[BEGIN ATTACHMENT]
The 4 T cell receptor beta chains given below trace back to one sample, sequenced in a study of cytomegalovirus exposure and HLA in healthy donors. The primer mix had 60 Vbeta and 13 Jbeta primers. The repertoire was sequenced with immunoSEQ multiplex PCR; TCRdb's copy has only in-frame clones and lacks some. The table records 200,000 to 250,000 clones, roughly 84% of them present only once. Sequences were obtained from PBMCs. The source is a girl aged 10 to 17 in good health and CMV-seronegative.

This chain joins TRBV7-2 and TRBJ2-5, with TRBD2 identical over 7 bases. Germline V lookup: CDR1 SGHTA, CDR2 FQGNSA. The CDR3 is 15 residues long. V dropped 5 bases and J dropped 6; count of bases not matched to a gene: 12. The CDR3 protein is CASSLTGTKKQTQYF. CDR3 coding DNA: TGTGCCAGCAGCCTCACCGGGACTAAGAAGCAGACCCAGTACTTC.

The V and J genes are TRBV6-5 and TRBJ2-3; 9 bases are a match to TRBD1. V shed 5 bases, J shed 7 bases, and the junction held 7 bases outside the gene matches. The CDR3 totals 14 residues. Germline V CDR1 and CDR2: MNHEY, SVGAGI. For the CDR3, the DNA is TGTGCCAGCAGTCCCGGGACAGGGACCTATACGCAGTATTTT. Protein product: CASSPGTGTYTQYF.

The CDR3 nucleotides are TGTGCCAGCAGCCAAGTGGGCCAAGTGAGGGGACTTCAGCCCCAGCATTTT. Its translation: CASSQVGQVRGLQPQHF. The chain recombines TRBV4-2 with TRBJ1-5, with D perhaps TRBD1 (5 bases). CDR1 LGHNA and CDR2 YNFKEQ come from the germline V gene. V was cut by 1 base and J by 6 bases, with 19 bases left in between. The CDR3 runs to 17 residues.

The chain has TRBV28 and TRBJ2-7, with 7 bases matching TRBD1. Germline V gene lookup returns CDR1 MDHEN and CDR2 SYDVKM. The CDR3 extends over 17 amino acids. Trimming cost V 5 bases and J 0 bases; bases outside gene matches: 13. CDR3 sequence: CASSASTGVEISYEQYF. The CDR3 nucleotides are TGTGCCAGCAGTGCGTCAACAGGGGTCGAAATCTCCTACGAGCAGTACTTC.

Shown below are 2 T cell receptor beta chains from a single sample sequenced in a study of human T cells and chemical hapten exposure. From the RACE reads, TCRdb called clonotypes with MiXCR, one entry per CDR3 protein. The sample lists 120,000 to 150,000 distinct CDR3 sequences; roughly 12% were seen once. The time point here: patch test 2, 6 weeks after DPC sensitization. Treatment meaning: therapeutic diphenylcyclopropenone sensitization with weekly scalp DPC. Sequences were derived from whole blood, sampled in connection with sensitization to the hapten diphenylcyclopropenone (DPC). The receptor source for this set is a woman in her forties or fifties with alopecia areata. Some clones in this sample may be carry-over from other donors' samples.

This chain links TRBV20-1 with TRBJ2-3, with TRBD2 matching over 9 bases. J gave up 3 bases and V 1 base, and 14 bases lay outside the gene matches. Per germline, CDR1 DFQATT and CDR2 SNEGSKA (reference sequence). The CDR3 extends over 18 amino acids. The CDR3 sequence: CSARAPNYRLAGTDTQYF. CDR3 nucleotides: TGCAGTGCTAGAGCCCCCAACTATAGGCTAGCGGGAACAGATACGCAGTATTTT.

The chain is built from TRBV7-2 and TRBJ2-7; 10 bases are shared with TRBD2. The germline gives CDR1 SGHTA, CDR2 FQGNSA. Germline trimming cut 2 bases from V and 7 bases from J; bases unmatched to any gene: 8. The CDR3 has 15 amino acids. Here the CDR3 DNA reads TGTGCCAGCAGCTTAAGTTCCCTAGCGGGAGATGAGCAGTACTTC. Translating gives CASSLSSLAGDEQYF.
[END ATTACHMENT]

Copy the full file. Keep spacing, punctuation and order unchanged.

The 4 T cell receptor beta chains given below trace back to one sample, sequenced in a study of cytomegalovirus exposure and HLA in healthy donors. The primer mix had 60 Vbeta and 13 Jbeta primers. The repertoire was sequenced with immunoSEQ multiplex PCR; TCRdb's copy has only in-frame clones and lacks some. The table records 200,000 to 250,000 clones, roughly 84% of them present only once. Sequences were obtained from PBMCs. The source is a girl aged 10 to 17 in good health and CMV-seronegative.

This chain joins TRBV7-2 and TRBJ2-5, with TRBD2 identical over 7 bases. Germline V lookup: CDR1 SGHTA, CDR2 FQGNSA. The CDR3 is 15 residues long. V dropped 5 bases and J dropped 6; count of bases not matched to a gene: 12. The CDR3 protein is CASSLTGTKKQTQYF. CDR3 coding DNA: TGTGCCAGCAGCCTCACCGGGACTAAGAAGCAGACCCAGTACTTC.

The V and J genes are TRBV6-5 and TRBJ2-3; 9 bases are a match to TRBD1. V shed 5 bases, J shed 7 bases, and the junction held 7 bases outside the gene matches. The CDR3 totals 14 residues. Germline V CDR1 and CDR2: MNHEY, SVGAGI. For the CDR3, the DNA is TGTGCCAGCAGTCCCGGGACAGGGACCTATACGCAGTATTTT. Protein product: CASSPGTGTYTQYF.

The CDR3 nucleotides are TGTGCCAGCAGCCAAGTGGGCCAAGTGAGGGGACTTCAGCCCCAGCATTTT. Its translation: CASSQVGQVRGLQPQHF. The chain recombines TRBV4-2 with TRBJ1-5, with D perhaps TRBD1 (5 bases). CDR1 LGHNA and CDR2 YNFKEQ come from the germline V gene. V was cut by 1 base and J by 6 bases, with 19 bases left in between. The CDR3 runs to 17 residues.

The chain has TRBV28 and TRBJ2-7, with 7 bases matching TRBD1. Germline V gene lookup returns CDR1 MDHEN and CDR2 SYDVKM. The CDR3 extends over 17 amino acids. Trimming cost V 5 bases and J 0 bases; bases outside gene matches: 13. CDR3 sequence: CASSASTGVEISYEQYF. The CDR3 nucleotides are TGTGCCAGCAGTGCGTCAACAGGGGTCGAAATCTCCTACGAGCAGTACTTC.

Shown below are 2 T cell receptor beta chains from a single sample sequenced in a study of human T cells and chemical hapten exposure. From the RACE reads, TCRdb called clonotypes with MiXCR, one entry per CDR3 protein. The sample lists 120,000 to 150,000 distinct CDR3 sequences; roughly 12% were seen once. The time point here: patch test 2, 6 weeks after DPC sensitization. Treatment meaning: therapeutic diphenylcyclopropenone sensitization with weekly scalp DPC. Sequences were derived from whole blood, sampled in connection with sensitization to the hapten diphenylcyclopropenone (DPC). The receptor source for this set is a woman in her forties or fifties with alopecia areata. Some clones in this sample may be carry-over from other donors' samples.

This chain links TRBV20-1 with TRBJ2-3, with TRBD2 matching over 9 bases. J gave up 3 bases and V 1 base, and 14 bases lay outside the gene matches. Per germline, CDR1 DFQATT and CDR2 SNEGSKA (reference sequence). The CDR3 extends over 18 amino acids. The CDR3 sequence: CSARAPNYRLAGTDTQYF. CDR3 nucleotides: TGCAGTGCTAGAGCCCCCAACTATAGGCTAGCGGGAACAGATACGCAGTATTTT.

The chain is built from TRBV7-2 and TRBJ2-7; 10 bases are shared with TRBD2. The germline gives CDR1 SGHTA, CDR2 FQGNSA. Germline trimming cut 2 bases from V and 7 bases from J; bases unmatched to any gene: 8. The CDR3 has 15 amino acids. Here the CDR3 DNA reads TGTGCCAGCAGCTTAAGTTCCCTAGCGGGAGATGAGCAGTACTTC. Translating gives CASSLSSLAGDEQYF.